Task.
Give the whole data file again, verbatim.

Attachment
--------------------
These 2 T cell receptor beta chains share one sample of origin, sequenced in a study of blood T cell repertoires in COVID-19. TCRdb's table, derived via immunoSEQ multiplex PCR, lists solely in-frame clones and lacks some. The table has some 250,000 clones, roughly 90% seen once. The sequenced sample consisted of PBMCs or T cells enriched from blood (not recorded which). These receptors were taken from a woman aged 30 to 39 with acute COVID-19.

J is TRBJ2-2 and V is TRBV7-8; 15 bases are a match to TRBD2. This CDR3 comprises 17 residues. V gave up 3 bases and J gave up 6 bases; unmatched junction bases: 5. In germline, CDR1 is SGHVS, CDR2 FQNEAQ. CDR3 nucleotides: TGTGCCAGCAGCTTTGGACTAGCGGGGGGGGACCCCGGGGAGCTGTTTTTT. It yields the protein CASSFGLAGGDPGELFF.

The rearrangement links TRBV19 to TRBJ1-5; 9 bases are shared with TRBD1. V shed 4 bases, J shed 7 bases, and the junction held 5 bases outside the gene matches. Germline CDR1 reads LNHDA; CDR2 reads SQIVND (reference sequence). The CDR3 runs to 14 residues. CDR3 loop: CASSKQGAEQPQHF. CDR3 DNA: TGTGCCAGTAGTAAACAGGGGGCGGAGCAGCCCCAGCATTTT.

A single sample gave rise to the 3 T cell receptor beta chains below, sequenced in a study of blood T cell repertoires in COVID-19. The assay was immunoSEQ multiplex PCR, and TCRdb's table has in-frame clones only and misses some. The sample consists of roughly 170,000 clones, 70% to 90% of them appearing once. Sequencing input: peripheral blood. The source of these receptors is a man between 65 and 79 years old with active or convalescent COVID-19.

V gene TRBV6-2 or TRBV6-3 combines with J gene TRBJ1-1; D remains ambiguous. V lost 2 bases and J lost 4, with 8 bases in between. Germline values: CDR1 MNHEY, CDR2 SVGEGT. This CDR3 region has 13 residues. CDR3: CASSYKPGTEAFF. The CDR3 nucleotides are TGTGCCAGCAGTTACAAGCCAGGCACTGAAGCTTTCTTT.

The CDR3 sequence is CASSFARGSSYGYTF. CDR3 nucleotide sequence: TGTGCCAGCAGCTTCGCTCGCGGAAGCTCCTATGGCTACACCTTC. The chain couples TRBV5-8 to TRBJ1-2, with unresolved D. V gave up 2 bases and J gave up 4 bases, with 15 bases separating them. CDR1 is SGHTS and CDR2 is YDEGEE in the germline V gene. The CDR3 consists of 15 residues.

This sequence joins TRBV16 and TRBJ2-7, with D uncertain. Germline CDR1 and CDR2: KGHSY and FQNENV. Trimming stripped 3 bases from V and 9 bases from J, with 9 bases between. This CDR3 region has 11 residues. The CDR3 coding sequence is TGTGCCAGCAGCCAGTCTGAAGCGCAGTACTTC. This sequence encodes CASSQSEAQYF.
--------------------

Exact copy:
These 2 T cell receptor beta chains share one sample of origin, sequenced in a study of blood T cell repertoires in COVID-19. TCRdb's table, derived via immunoSEQ multiplex PCR, lists solely in-frame clones and lacks some. The table has some 250,000 clones, roughly 90% seen once. The sequenced sample consisted of PBMCs or T cells enriched from blood (not recorded which). These receptors were taken from a woman aged 30 to 39 with acute COVID-19.

J is TRBJ2-2 and V is TRBV7-8; 15 bases are a match to TRBD2. This CDR3 comprises 17 residues. V gave up 3 bases and J gave up 6 bases; unmatched junction bases: 5. In germline, CDR1 is SGHVS, CDR2 FQNEAQ. CDR3 nucleotides: TGTGCCAGCAGCTTTGGACTAGCGGGGGGGGACCCCGGGGAGCTGTTTTTT. It yields the protein CASSFGLAGGDPGELFF.

The rearrangement links TRBV19 to TRBJ1-5; 9 bases are shared with TRBD1. V shed 4 bases, J shed 7 bases, and the junction held 5 bases outside the gene matches. Germline CDR1 reads LNHDA; CDR2 reads SQIVND (reference sequence). The CDR3 runs to 14 residues. CDR3 loop: CASSKQGAEQPQHF. CDR3 DNA: TGTGCCAGTAGTAAACAGGGGGCGGAGCAGCCCCAGCATTTT.

A single sample gave rise to the 3 T cell receptor beta chains below, sequenced in a study of blood T cell repertoires in COVID-19. The assay was immunoSEQ multiplex PCR, and TCRdb's table has in-frame clones only and misses some. The sample consists of roughly 170,000 clones, 70% to 90% of them appearing once. Sequencing input: peripheral blood. The source of these receptors is a man between 65 and 79 years old with active or convalescent COVID-19.

V gene TRBV6-2 or TRBV6-3 combines with J gene TRBJ1-1; D remains ambiguous. V lost 2 bases and J lost 4, with 8 bases in between. Germline values: CDR1 MNHEY, CDR2 SVGEGT. This CDR3 region has 13 residues. CDR3: CASSYKPGTEAFF. The CDR3 nucleotides are TGTGCCAGCAGTTACAAGCCAGGCACTGAAGCTTTCTTT.

The CDR3 sequence is CASSFARGSSYGYTF. CDR3 nucleotide sequence: TGTGCCAGCAGCTTCGCTCGCGGAAGCTCCTATGGCTACACCTTC. The chain couples TRBV5-8 to TRBJ1-2, with unresolved D. V gave up 2 bases and J gave up 4 bases, with 15 bases separating them. CDR1 is SGHTS and CDR2 is YDEGEE in the germline V gene. The CDR3 consists of 15 residues.

This sequence joins TRBV16 and TRBJ2-7, with D uncertain. Germline CDR1 and CDR2: KGHSY and FQNENV. Trimming stripped 3 bases from V and 9 bases from J, with 9 bases between. This CDR3 region has 11 residues. The CDR3 coding sequence is TGTGCCAGCAGCCAGTCTGAAGCGCAGTACTTC. This sequence encodes CASSQSEAQYF.